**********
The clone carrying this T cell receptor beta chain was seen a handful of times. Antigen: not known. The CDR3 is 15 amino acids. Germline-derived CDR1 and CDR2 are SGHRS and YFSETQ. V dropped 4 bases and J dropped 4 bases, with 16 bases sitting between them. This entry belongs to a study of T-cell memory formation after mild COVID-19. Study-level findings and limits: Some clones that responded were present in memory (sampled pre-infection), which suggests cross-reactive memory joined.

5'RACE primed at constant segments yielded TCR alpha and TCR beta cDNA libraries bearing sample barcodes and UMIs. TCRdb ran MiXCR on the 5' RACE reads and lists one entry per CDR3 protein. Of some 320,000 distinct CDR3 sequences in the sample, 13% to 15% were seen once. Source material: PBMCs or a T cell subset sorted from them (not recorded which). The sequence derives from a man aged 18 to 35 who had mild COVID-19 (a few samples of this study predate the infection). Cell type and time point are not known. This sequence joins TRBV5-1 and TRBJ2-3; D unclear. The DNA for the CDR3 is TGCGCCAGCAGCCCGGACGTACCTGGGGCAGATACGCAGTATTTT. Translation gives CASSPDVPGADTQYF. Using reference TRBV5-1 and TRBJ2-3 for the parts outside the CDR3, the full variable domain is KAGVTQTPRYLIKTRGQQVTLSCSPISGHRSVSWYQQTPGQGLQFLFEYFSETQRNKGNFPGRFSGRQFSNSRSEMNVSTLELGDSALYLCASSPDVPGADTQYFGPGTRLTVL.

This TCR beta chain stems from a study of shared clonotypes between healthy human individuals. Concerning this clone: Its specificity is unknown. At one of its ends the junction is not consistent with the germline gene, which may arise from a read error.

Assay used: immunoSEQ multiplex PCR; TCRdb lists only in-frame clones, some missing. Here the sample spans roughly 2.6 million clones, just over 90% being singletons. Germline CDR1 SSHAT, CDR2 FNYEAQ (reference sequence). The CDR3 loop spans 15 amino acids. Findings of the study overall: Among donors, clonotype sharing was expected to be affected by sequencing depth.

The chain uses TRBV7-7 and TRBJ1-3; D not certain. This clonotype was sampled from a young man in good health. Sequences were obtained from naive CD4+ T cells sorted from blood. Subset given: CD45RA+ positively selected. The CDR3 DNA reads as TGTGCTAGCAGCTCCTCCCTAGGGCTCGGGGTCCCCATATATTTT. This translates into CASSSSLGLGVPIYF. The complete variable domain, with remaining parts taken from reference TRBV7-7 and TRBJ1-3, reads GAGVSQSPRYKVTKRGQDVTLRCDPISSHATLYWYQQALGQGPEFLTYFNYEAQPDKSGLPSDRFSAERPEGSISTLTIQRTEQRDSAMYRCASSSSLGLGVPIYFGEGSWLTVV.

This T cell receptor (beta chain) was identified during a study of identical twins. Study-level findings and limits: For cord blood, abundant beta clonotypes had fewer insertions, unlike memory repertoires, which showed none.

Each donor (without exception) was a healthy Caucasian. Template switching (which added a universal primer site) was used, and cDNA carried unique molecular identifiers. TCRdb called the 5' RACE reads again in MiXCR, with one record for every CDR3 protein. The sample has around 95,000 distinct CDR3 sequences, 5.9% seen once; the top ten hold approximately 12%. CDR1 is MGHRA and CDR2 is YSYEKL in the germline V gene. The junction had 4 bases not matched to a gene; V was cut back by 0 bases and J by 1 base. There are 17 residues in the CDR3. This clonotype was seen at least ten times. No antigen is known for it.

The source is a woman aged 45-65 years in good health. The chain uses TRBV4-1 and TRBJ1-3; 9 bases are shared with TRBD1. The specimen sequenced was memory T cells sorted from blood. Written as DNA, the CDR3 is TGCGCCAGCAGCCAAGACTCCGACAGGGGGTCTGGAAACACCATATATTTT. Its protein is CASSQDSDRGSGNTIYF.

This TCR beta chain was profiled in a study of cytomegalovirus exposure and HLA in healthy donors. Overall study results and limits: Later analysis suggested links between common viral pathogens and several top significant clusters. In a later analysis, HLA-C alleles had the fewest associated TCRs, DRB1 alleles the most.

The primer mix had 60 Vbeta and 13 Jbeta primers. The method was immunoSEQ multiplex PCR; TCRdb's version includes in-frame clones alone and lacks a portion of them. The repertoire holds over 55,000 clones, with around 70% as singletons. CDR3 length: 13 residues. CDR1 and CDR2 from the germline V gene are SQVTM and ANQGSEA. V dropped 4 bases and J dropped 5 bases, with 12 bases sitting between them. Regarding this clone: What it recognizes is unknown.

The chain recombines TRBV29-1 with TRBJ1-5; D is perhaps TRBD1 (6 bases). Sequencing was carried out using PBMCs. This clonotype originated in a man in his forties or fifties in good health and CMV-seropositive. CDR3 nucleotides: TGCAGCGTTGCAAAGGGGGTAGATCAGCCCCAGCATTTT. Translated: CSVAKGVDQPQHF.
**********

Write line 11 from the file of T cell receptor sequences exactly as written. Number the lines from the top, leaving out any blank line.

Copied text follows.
The chain recombines TRBV29-1 with TRBJ1-5; D is perhaps TRBD1 (6 bases). Sequencing was carried out using PBMCs. This clonotype originated in a man in his forties or fifties in good health and CMV-seropositive. CDR3 nucleotides: TGCAGCGTTGCAAAGGGGGTAGATCAGCCCCAGCATTTT. Translated: CSVAKGVDQPQHF.